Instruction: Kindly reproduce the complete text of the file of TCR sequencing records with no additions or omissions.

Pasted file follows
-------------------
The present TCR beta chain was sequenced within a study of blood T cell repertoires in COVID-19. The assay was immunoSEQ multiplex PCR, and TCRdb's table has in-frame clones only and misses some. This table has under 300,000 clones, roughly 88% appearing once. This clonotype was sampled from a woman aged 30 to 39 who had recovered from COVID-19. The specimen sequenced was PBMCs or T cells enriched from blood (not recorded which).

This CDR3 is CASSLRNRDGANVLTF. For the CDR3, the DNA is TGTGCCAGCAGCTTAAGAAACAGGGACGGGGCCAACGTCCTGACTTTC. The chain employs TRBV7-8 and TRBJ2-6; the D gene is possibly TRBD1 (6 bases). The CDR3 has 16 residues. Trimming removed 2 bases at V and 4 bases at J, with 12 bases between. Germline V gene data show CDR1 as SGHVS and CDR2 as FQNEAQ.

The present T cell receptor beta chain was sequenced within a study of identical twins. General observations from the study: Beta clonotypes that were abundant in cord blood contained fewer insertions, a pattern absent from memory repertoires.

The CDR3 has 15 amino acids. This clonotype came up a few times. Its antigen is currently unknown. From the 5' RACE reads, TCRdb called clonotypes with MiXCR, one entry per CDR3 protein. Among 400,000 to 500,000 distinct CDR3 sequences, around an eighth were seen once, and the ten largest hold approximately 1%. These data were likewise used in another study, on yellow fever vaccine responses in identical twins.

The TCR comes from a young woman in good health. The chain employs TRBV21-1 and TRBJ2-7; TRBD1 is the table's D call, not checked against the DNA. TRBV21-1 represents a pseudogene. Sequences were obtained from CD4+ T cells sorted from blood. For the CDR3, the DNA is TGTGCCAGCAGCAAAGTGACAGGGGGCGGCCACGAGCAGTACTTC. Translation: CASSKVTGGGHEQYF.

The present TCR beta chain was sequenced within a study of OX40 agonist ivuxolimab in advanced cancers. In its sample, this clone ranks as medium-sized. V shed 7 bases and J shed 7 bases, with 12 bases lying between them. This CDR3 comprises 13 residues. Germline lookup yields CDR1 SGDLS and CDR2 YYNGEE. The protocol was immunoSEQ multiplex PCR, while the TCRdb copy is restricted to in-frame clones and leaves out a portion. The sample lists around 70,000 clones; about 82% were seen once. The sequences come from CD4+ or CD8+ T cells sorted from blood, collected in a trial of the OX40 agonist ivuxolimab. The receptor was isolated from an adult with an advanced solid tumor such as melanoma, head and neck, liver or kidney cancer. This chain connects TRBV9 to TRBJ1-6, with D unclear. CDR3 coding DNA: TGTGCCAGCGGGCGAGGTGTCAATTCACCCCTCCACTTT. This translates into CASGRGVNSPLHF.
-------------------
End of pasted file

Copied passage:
The present TCR beta chain was sequenced within a study of blood T cell repertoires in COVID-19. The assay was immunoSEQ multiplex PCR, and TCRdb's table has in-frame clones only and misses some. This table has under 300,000 clones, roughly 88% appearing once. This clonotype was sampled from a woman aged 30 to 39 who had recovered from COVID-19. The specimen sequenced was PBMCs or T cells enriched from blood (not recorded which).

This CDR3 is CASSLRNRDGANVLTF. For the CDR3, the DNA is TGTGCCAGCAGCTTAAGAAACAGGGACGGGGCCAACGTCCTGACTTTC. The chain employs TRBV7-8 and TRBJ2-6; the D gene is possibly TRBD1 (6 bases). The CDR3 has 16 residues. Trimming removed 2 bases at V and 4 bases at J, with 12 bases between. Germline V gene data show CDR1 as SGHVS and CDR2 as FQNEAQ.

The present T cell receptor beta chain was sequenced within a study of identical twins. General observations from the study: Beta clonotypes that were abundant in cord blood contained fewer insertions, a pattern absent from memory repertoires.

The CDR3 has 15 amino acids. This clonotype came up a few times. Its antigen is currently unknown. From the 5' RACE reads, TCRdb called clonotypes with MiXCR, one entry per CDR3 protein. Among 400,000 to 500,000 distinct CDR3 sequences, around an eighth were seen once, and the ten largest hold approximately 1%. These data were likewise used in another study, on yellow fever vaccine responses in identical twins.

The TCR comes from a young woman in good health. The chain employs TRBV21-1 and TRBJ2-7; TRBD1 is the table's D call, not checked against the DNA. TRBV21-1 represents a pseudogene. Sequences were obtained from CD4+ T cells sorted from blood. For the CDR3, the DNA is TGTGCCAGCAGCAAAGTGACAGGGGGCGGCCACGAGCAGTACTTC. Translation: CASSKVTGGGHEQYF.

The present TCR beta chain was sequenced within a study of OX40 agonist ivuxolimab in advanced cancers. In its sample, this clone ranks as medium-sized. V shed 7 bases and J shed 7 bases, with 12 bases lying between them. This CDR3 comprises 13 residues. Germline lookup yields CDR1 SGDLS and CDR2 YYNGEE. The protocol was immunoSEQ multiplex PCR, while the TCRdb copy is restricted to in-frame clones and leaves out a portion. The sample lists around 70,000 clones; about 82% were seen once. The sequences come from CD4+ or CD8+ T cells sorted from blood, collected in a trial of the OX40 agonist ivuxolimab. The receptor was isolated from an adult with an advanced solid tumor such as melanoma, head and neck, liver or kidney cancer. This chain connects TRBV9 to TRBJ1-6, with D unclear. CDR3 coding DNA: TGTGCCAGCGGGCGAGGTGTCAATTCACCCCTCCACTTT. This translates into CASGRGVNSPLHF.